Arabidopsis ensemble reverse-engineered gene regulatory network discloses interconnected transcription factors in oxidative stress

Vanessa Vermeirssen*, Inge De Clercq*, Thomas Van Parys, Frank Van Breusegem and Yves Van de Peer
Corresponding author:


The abiotic stress response in plants is complex and tightly controlled by gene regulation. We present an abiotic stress gene regulatory network of 200,014 interactions for 11,938 target genes by integrating four complementary reverse-engineering solutions through average rank aggregation on an Arabidopsis thaliana microarray expression compendium. This ensemble performed the most robustly in benchmarking and greatly expands upon the availability of interactions currently reported. Besides recovering 1182 known regulatory interactions, cis-regulatory motifs and coherent functionalities of target genes corresponded with the predicted transcription factors. We provide a valuable resource of 572 abiotic stress modules of coregulated genes with functional and regulatory information, from which we deduced functional relationships for 1966 uncharacterized genes and many regulators. Using gain- and loss-of-function mutants of seven transcription factors grown under control and salt stress conditions, we experimentally validated 141 out of 271 predictions (52% precision) for 102 selected genes and mapped 148 additional transcription factor-gene regulatory interactions (49% recall). We identified an intricate core oxidative stress regulatory network where NAC13, NAC053, ERF6, WRKY6, and NAC032 transcription factors interconnect and function in detoxification. Our work shows that ensemble reverse-engineering can generate robust biological hypotheses of gene regulation in a multicellular eukaryote that can be tested by medium-throughput experimental validation.

Figure 1

We constructed an abiotic stress gene regulatory network (GRN) by taking the top 200,014 predictions of an average rank aggregation ensemble from four reverse engineering solutions (LeMoNe_qopt25R, LeMoNe_qopt50R, ClrR, TwixTrixR) on a dedicated Arabidopsis microarray expression compendium. The regulatory predictions were combined by rank aggregation into three ensembles: union, mean reciprocal rank and average rank. The top 200,014 predictions from the average rank ensemble made the abiotic stress GRN. Next, we clustered the abiotic stress GRN into 572 modules of coregulated genes based on the Jaccard similarity index of shared predicted transcription factors. We retained at most 10 TFs per module, those regulating the highest number of genes in the module (50% or more module genes) and displaying the highest average rank per module. Since each gene only ends up in one module, we recovered the most important regulators and functional environment for each gene in the abiotic stress response. By extensively benchmarking the GRN, both in silico and experimentally, we demonstrated its biological relevance.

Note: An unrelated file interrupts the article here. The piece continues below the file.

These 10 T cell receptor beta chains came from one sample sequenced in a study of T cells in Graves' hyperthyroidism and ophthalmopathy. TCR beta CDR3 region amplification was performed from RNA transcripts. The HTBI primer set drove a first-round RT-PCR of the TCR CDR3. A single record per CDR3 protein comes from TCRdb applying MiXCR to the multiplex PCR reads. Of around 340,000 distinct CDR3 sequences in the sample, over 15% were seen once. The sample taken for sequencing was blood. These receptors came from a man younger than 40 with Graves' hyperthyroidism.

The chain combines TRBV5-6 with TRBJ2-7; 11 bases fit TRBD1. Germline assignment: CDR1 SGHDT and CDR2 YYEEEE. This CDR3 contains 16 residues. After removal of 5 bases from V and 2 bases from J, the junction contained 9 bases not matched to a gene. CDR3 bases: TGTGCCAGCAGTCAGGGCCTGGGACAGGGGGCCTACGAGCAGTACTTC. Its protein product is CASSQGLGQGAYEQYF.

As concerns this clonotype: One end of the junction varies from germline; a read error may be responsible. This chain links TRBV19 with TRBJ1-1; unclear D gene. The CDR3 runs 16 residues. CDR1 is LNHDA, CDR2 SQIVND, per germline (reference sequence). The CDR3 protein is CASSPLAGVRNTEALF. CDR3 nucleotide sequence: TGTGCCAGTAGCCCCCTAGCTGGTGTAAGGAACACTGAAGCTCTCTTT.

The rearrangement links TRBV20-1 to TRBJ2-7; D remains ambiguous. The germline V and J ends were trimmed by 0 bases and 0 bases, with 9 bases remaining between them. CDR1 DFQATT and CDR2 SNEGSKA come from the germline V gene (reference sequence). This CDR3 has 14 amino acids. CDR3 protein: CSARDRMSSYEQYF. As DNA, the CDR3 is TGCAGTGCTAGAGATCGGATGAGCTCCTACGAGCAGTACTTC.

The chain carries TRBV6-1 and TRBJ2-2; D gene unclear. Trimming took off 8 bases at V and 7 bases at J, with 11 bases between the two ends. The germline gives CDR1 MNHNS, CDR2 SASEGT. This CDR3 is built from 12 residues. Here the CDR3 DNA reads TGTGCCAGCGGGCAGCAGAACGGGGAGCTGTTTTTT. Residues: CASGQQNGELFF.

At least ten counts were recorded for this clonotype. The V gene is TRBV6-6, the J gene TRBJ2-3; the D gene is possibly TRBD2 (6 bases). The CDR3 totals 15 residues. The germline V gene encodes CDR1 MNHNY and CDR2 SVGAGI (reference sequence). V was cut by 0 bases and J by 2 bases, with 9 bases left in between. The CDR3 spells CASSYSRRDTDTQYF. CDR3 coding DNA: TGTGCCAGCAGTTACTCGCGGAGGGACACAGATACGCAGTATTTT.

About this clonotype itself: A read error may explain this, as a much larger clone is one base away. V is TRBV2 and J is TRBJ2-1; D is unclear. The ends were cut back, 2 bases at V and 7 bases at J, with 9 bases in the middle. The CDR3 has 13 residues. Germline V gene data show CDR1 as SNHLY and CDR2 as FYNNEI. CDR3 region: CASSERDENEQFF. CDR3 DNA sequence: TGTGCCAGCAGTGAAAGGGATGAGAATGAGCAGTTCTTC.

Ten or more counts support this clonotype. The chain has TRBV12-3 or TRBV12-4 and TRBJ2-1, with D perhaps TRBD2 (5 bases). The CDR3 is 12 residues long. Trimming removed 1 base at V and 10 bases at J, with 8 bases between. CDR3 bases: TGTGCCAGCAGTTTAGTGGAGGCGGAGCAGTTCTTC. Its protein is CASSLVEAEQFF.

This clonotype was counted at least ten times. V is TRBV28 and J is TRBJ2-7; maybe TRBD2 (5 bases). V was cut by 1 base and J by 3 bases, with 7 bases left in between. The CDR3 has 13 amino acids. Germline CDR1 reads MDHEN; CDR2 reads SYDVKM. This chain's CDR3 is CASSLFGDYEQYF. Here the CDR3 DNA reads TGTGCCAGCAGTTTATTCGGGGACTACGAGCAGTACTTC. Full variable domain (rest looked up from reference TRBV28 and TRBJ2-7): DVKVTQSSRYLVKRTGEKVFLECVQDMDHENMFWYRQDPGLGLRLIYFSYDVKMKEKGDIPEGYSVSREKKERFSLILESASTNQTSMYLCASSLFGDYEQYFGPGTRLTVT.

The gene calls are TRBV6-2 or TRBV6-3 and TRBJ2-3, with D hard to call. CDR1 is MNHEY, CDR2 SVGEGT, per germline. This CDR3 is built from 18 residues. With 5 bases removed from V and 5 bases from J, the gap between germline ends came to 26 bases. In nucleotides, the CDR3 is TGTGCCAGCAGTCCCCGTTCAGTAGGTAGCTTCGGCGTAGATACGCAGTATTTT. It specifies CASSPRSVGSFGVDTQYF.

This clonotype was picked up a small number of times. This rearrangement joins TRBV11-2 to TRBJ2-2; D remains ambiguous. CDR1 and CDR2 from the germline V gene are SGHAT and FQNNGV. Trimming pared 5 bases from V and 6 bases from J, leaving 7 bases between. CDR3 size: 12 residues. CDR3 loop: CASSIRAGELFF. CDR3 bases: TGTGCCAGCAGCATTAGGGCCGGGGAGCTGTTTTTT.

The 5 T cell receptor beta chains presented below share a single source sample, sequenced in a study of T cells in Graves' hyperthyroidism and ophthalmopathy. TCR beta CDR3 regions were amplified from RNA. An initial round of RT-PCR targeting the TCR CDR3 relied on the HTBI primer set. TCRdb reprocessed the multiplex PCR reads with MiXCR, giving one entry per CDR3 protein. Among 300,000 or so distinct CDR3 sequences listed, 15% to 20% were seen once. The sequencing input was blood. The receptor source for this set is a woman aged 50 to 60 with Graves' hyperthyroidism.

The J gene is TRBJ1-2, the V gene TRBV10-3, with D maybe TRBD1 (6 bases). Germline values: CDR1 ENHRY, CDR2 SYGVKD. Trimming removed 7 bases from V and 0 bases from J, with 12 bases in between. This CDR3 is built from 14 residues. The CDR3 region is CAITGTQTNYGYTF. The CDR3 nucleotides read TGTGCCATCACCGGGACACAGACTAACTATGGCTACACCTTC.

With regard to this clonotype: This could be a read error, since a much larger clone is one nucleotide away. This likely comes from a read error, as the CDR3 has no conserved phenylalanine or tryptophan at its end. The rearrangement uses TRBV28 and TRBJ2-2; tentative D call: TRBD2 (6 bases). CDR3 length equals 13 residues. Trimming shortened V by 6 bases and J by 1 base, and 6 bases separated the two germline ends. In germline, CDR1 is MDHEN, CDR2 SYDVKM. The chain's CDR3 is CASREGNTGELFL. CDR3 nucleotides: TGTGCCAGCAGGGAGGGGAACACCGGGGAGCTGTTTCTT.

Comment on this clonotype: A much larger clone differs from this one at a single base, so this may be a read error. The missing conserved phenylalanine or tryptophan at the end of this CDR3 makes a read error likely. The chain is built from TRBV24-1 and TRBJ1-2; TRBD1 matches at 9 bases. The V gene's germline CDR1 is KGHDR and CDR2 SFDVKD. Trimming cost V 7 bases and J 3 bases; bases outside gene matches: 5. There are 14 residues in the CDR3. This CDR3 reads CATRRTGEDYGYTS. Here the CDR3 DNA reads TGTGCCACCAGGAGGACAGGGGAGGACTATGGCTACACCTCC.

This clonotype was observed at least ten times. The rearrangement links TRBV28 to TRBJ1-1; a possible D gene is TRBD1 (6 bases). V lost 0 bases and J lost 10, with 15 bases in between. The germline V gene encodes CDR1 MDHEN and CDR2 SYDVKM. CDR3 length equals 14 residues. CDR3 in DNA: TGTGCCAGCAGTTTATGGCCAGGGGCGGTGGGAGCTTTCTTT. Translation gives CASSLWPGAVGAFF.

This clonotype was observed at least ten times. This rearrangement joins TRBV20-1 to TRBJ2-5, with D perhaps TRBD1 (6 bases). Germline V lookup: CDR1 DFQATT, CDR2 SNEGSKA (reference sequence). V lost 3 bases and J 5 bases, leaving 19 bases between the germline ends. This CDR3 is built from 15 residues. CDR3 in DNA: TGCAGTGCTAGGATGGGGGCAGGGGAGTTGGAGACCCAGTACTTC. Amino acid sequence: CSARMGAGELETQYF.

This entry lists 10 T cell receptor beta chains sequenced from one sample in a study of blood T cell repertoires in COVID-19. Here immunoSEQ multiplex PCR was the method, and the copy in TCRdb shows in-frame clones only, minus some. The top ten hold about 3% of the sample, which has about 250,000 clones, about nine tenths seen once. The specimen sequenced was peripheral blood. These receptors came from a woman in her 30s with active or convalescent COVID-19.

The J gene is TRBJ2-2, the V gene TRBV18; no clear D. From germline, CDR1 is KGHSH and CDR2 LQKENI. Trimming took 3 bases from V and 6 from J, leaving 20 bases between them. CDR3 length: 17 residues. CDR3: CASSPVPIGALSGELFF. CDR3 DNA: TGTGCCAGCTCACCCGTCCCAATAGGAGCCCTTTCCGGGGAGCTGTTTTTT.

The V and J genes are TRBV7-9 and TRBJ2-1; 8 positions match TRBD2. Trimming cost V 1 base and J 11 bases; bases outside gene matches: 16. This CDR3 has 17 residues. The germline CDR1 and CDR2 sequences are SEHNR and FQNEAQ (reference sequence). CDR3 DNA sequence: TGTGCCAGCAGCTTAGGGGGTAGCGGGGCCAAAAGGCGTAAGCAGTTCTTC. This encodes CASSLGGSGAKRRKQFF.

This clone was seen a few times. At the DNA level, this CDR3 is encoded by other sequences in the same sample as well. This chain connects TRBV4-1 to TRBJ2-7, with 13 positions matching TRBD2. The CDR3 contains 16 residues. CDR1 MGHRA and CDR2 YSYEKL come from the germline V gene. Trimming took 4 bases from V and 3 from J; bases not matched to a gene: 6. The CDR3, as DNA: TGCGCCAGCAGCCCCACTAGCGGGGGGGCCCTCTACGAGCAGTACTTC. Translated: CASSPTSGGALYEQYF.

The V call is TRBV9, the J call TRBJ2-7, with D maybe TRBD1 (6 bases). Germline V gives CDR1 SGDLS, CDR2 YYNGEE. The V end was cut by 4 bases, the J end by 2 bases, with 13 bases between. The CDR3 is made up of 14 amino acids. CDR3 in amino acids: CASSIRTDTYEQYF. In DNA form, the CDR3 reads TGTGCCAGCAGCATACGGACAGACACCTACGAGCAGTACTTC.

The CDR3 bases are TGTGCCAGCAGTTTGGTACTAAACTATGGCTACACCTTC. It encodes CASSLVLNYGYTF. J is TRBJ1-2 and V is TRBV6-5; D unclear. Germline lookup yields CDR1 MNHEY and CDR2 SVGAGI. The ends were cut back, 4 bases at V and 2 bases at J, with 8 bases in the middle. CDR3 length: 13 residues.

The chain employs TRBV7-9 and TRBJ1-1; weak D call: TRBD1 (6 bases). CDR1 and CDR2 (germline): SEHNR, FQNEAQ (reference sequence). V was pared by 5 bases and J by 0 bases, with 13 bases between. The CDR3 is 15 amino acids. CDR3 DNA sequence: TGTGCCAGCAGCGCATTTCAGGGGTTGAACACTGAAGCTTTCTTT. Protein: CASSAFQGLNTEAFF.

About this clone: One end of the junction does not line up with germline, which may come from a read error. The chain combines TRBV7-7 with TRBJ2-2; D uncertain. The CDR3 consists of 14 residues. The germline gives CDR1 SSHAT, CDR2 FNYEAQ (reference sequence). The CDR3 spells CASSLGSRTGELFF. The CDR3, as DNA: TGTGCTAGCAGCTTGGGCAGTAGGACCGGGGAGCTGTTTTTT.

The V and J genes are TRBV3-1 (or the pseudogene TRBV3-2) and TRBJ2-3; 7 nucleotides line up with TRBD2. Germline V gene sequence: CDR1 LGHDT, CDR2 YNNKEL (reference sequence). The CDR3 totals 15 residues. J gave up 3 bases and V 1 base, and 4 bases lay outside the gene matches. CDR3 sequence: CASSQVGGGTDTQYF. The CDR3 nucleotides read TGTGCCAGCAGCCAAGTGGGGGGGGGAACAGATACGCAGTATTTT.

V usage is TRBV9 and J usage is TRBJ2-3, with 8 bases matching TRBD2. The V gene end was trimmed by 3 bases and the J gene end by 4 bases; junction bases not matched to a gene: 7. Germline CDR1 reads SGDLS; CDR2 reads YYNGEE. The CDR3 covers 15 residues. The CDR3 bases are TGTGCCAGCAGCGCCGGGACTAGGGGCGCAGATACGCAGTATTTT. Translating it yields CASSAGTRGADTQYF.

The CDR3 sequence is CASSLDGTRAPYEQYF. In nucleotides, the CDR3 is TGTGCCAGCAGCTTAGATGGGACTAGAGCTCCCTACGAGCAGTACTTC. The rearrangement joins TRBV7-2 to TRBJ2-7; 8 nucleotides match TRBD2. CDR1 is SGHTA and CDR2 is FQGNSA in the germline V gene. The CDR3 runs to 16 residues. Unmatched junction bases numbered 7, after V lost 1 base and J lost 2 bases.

Figure 1. Construction of the Abiotic Stress GRN by Ensemble Reverse-Engineering.
  1. (A) An abiotic stress microarray compendium and TFs from PlantTFDB were subjected to reverse-engineering, resulting in four network inference solutions: LeMoNe_qopt25R, LeMoNe_qopt50R, ClrR, and TwixTrixR.
  2. (B) The Venn diagram illustrates the percentage of 785,913 unique regulatory interactions predicted by each of the four network inference solutions and their overlap.
  3. (C) The regulatory predictions were combined by rank aggregation into three ensembles: union, mean reciprocal rank, and average rank.
  4. (D) The top 200,014 predictions from the average rank ensemble made the abiotic stress GRN. Target genes were subsequently clustered into modules of coregulated genes and only the most important regulating TFs per module (<= 10) were retained, generating the abiotic stress module GRN.

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